Williwaw Weather, Wonderful Weather
A williwaw is defined by Webster, in part, as a sudden, violent, cold wind blowing down from mountain passes toward the coast in far northern latitudes as on the Alaskan coast and Aleutians. In the dictionary of the Unangan/Aleut language it is described as a squall, whirlwind (wind rising up smoke on the sea), or wind coming from different directions. This is just one of the extreme weather phenomena that occur in the Aleutians.
The mean winter temperature in Unalaska/Dutch Harbor is 36°F, fairly warm by Alaska standards, but tack on the wind chill factor and that quickly becomes much colder. The mean summer temperature is 55°F, but sometimes on a flat, calm, sunny day near the beginning of August, it may reach the 80’s. This happens rarely, as it is rarely flat calm here. The area has been dubbed the cradle of the storms, and the birthplace of the winds. This is because the wind is usually blowing to some degree. It’s kicked up by what are known as the Aleutian lows. Low fronts form out over the Pacific and Bering Seas and move over the Aleutians from West to East. They determine much of the weather over Canada and to some degree, the lower 48 states.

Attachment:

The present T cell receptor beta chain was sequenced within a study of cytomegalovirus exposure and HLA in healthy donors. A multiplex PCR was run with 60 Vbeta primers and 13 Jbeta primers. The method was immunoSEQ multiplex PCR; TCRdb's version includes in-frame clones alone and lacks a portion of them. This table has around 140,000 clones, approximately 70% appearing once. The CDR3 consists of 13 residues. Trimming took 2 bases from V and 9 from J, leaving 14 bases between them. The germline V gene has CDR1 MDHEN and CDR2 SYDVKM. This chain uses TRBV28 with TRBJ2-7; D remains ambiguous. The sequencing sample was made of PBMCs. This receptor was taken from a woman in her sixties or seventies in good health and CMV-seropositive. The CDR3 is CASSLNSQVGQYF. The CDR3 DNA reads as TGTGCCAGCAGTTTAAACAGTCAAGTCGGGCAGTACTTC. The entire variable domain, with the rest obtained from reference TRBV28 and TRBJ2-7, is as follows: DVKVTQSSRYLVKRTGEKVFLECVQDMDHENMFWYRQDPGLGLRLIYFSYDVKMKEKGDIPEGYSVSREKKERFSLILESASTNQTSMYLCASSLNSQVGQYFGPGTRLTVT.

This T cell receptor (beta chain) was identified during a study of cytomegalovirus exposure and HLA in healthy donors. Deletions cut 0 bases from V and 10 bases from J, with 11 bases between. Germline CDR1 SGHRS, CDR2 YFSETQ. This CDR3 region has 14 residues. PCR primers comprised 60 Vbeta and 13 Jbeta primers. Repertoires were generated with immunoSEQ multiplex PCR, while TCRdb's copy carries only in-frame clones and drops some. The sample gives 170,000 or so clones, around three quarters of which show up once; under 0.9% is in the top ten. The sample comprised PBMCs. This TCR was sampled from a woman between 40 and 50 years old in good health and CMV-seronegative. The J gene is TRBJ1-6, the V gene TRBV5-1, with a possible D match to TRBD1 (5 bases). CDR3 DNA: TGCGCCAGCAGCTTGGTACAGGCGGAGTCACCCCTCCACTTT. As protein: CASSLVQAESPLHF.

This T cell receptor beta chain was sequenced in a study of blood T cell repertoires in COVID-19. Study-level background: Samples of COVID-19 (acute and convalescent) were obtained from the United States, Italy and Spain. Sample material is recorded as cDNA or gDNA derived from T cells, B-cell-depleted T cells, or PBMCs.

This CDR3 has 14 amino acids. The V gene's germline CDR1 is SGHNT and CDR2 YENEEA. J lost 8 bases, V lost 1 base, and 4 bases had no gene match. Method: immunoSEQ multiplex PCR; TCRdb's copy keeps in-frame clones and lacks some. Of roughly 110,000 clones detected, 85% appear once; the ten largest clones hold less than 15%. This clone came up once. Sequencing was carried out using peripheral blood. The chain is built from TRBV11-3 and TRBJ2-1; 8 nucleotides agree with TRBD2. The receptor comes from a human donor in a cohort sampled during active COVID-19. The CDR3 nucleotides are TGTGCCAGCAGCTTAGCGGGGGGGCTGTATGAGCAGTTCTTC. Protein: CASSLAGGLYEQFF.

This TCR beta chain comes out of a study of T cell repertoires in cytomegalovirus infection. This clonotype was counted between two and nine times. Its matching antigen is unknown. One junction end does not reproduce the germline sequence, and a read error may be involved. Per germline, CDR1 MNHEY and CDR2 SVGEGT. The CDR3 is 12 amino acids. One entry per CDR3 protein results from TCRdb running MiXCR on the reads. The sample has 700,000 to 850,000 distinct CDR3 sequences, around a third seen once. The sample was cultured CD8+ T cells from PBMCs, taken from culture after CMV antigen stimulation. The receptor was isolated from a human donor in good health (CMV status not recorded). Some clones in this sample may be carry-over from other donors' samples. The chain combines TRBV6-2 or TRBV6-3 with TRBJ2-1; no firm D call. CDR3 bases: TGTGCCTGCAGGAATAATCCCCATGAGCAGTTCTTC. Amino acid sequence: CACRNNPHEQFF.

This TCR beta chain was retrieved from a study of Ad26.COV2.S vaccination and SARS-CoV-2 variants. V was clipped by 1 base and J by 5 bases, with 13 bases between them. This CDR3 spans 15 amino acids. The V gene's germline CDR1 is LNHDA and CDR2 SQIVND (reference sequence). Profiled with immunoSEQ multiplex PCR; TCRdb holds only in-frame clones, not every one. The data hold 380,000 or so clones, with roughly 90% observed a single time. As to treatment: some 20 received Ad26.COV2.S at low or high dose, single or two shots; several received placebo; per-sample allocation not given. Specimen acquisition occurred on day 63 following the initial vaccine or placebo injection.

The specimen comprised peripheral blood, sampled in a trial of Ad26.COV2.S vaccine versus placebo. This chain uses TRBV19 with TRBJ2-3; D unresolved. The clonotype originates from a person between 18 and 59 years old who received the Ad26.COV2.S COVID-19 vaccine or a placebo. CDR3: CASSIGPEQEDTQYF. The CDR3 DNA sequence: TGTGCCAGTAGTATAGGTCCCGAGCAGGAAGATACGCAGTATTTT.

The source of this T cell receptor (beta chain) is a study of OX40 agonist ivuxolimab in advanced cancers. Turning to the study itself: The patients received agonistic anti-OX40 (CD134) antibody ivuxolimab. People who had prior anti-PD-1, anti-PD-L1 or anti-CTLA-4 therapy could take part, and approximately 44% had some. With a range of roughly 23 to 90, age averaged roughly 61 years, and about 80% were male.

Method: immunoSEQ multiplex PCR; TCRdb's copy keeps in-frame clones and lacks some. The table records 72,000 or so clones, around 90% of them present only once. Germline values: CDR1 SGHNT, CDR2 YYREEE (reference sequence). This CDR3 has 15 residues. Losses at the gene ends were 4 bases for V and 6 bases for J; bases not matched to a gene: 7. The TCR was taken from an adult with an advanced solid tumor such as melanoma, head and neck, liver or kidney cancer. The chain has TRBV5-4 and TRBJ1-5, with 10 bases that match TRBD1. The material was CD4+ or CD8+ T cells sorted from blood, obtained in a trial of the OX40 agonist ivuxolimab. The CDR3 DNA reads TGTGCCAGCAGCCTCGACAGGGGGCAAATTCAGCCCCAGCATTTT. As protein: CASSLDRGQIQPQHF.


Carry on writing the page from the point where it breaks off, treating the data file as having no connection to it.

The weather is one of the main conversation pieces if you live and work in Unalaska/Dutch Harbor. It may determine whether or not you go boating, hiking, birding, fishing, beach combing, biking, kayaking, or skiing, which are a few possible activities. You definitely need to dress in layers and keep in mind, to quote a local, “there’s no bad weather, just bad clothes.”